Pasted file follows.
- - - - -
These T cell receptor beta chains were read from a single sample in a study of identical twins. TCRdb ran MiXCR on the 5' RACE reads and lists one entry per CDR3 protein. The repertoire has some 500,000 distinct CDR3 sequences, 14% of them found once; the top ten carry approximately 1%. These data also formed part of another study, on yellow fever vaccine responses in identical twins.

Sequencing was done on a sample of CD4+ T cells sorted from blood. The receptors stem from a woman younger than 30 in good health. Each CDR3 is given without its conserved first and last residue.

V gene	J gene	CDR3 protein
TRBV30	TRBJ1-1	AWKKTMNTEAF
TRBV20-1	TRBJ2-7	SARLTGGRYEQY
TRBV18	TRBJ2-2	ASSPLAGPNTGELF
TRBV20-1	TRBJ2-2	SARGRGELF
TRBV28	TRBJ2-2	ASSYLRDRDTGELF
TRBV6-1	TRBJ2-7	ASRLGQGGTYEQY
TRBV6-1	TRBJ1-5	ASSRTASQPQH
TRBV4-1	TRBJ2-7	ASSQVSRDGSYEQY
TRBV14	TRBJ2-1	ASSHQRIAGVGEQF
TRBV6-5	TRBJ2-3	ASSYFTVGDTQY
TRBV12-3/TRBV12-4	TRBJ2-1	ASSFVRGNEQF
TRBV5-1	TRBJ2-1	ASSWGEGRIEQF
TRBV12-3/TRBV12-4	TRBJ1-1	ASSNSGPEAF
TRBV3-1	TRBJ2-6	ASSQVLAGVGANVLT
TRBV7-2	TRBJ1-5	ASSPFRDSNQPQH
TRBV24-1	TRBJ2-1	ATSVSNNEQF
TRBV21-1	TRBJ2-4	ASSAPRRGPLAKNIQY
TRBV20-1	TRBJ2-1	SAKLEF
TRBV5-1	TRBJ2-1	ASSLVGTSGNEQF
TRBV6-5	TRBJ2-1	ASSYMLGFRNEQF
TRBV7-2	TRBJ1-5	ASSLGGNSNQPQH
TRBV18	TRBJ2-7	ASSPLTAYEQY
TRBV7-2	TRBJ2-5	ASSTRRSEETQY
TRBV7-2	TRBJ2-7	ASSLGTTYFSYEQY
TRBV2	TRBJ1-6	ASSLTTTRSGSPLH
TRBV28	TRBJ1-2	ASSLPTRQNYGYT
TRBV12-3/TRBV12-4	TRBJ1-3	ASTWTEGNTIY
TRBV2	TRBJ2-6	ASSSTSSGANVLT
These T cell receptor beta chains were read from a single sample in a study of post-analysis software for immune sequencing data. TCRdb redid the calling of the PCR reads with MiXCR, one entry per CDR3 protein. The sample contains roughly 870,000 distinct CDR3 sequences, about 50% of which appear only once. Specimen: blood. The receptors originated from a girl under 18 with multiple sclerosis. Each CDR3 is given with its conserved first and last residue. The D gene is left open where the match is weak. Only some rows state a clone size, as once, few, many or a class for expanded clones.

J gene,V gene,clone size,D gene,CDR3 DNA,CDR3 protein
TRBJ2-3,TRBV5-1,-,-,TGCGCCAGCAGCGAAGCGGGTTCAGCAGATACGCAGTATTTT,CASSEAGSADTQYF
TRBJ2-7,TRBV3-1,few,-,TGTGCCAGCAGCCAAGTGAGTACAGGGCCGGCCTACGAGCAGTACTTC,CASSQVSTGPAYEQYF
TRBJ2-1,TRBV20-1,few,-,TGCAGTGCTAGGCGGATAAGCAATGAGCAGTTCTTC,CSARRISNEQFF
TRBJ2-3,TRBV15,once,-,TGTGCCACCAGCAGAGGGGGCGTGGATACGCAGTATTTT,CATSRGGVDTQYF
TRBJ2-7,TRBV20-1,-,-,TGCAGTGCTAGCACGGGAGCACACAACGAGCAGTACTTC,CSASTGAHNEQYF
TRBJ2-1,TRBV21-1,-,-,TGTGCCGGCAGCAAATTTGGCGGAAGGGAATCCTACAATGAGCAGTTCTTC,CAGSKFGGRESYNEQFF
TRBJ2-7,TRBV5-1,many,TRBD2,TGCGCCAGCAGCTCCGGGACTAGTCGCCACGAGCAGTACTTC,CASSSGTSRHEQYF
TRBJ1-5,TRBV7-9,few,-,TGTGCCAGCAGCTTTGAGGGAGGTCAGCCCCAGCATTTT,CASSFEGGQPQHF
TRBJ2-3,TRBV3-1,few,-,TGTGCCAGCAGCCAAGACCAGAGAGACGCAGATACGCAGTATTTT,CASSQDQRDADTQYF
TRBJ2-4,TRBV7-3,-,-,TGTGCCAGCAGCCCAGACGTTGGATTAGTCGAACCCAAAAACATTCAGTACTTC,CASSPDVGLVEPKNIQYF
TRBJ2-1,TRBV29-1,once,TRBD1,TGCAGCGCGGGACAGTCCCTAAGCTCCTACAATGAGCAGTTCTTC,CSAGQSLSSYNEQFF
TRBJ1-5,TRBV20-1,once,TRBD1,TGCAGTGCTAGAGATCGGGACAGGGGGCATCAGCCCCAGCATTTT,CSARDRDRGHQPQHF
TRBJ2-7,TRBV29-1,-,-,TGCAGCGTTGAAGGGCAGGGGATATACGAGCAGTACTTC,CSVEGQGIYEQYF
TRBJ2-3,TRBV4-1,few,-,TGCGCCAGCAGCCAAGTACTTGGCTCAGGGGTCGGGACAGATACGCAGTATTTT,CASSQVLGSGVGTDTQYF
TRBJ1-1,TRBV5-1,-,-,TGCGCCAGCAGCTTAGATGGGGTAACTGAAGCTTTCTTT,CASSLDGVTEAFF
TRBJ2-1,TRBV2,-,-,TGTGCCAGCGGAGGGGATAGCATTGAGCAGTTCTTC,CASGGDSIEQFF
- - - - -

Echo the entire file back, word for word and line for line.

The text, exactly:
These T cell receptor beta chains were read from a single sample in a study of identical twins. TCRdb ran MiXCR on the 5' RACE reads and lists one entry per CDR3 protein. The repertoire has some 500,000 distinct CDR3 sequences, 14% of them found once; the top ten carry approximately 1%. These data also formed part of another study, on yellow fever vaccine responses in identical twins.

Sequencing was done on a sample of CD4+ T cells sorted from blood. The receptors stem from a woman younger than 30 in good health. Each CDR3 is given without its conserved first and last residue.

V gene	J gene	CDR3 protein
TRBV30	TRBJ1-1	AWKKTMNTEAF
TRBV20-1	TRBJ2-7	SARLTGGRYEQY
TRBV18	TRBJ2-2	ASSPLAGPNTGELF
TRBV20-1	TRBJ2-2	SARGRGELF
TRBV28	TRBJ2-2	ASSYLRDRDTGELF
TRBV6-1	TRBJ2-7	ASRLGQGGTYEQY
TRBV6-1	TRBJ1-5	ASSRTASQPQH
TRBV4-1	TRBJ2-7	ASSQVSRDGSYEQY
TRBV14	TRBJ2-1	ASSHQRIAGVGEQF
TRBV6-5	TRBJ2-3	ASSYFTVGDTQY
TRBV12-3/TRBV12-4	TRBJ2-1	ASSFVRGNEQF
TRBV5-1	TRBJ2-1	ASSWGEGRIEQF
TRBV12-3/TRBV12-4	TRBJ1-1	ASSNSGPEAF
TRBV3-1	TRBJ2-6	ASSQVLAGVGANVLT
TRBV7-2	TRBJ1-5	ASSPFRDSNQPQH
TRBV24-1	TRBJ2-1	ATSVSNNEQF
TRBV21-1	TRBJ2-4	ASSAPRRGPLAKNIQY
TRBV20-1	TRBJ2-1	SAKLEF
TRBV5-1	TRBJ2-1	ASSLVGTSGNEQF
TRBV6-5	TRBJ2-1	ASSYMLGFRNEQF
TRBV7-2	TRBJ1-5	ASSLGGNSNQPQH
TRBV18	TRBJ2-7	ASSPLTAYEQY
TRBV7-2	TRBJ2-5	ASSTRRSEETQY
TRBV7-2	TRBJ2-7	ASSLGTTYFSYEQY
TRBV2	TRBJ1-6	ASSLTTTRSGSPLH
TRBV28	TRBJ1-2	ASSLPTRQNYGYT
TRBV12-3/TRBV12-4	TRBJ1-3	ASTWTEGNTIY
TRBV2	TRBJ2-6	ASSSTSSGANVLT
These T cell receptor beta chains were read from a single sample in a study of post-analysis software for immune sequencing data. TCRdb redid the calling of the PCR reads with MiXCR, one entry per CDR3 protein. The sample contains roughly 870,000 distinct CDR3 sequences, about 50% of which appear only once. Specimen: blood. The receptors originated from a girl under 18 with multiple sclerosis. Each CDR3 is given with its conserved first and last residue. The D gene is left open where the match is weak. Only some rows state a clone size, as once, few, many or a class for expanded clones.

J gene,V gene,clone size,D gene,CDR3 DNA,CDR3 protein
TRBJ2-3,TRBV5-1,-,-,TGCGCCAGCAGCGAAGCGGGTTCAGCAGATACGCAGTATTTT,CASSEAGSADTQYF
TRBJ2-7,TRBV3-1,few,-,TGTGCCAGCAGCCAAGTGAGTACAGGGCCGGCCTACGAGCAGTACTTC,CASSQVSTGPAYEQYF
TRBJ2-1,TRBV20-1,few,-,TGCAGTGCTAGGCGGATAAGCAATGAGCAGTTCTTC,CSARRISNEQFF
TRBJ2-3,TRBV15,once,-,TGTGCCACCAGCAGAGGGGGCGTGGATACGCAGTATTTT,CATSRGGVDTQYF
TRBJ2-7,TRBV20-1,-,-,TGCAGTGCTAGCACGGGAGCACACAACGAGCAGTACTTC,CSASTGAHNEQYF
TRBJ2-1,TRBV21-1,-,-,TGTGCCGGCAGCAAATTTGGCGGAAGGGAATCCTACAATGAGCAGTTCTTC,CAGSKFGGRESYNEQFF
TRBJ2-7,TRBV5-1,many,TRBD2,TGCGCCAGCAGCTCCGGGACTAGTCGCCACGAGCAGTACTTC,CASSSGTSRHEQYF
TRBJ1-5,TRBV7-9,few,-,TGTGCCAGCAGCTTTGAGGGAGGTCAGCCCCAGCATTTT,CASSFEGGQPQHF
TRBJ2-3,TRBV3-1,few,-,TGTGCCAGCAGCCAAGACCAGAGAGACGCAGATACGCAGTATTTT,CASSQDQRDADTQYF
TRBJ2-4,TRBV7-3,-,-,TGTGCCAGCAGCCCAGACGTTGGATTAGTCGAACCCAAAAACATTCAGTACTTC,CASSPDVGLVEPKNIQYF
TRBJ2-1,TRBV29-1,once,TRBD1,TGCAGCGCGGGACAGTCCCTAAGCTCCTACAATGAGCAGTTCTTC,CSAGQSLSSYNEQFF
TRBJ1-5,TRBV20-1,once,TRBD1,TGCAGTGCTAGAGATCGGGACAGGGGGCATCAGCCCCAGCATTTT,CSARDRDRGHQPQHF
TRBJ2-7,TRBV29-1,-,-,TGCAGCGTTGAAGGGCAGGGGATATACGAGCAGTACTTC,CSVEGQGIYEQYF
TRBJ2-3,TRBV4-1,few,-,TGCGCCAGCAGCCAAGTACTTGGCTCAGGGGTCGGGACAGATACGCAGTATTTT,CASSQVLGSGVGTDTQYF
TRBJ1-1,TRBV5-1,-,-,TGCGCCAGCAGCTTAGATGGGGTAACTGAAGCTTTCTTT,CASSLDGVTEAFF
TRBJ2-1,TRBV2,-,-,TGTGCCAGCGGAGGGGATAGCATTGAGCAGTTCTTC,CASGGDSIEQFF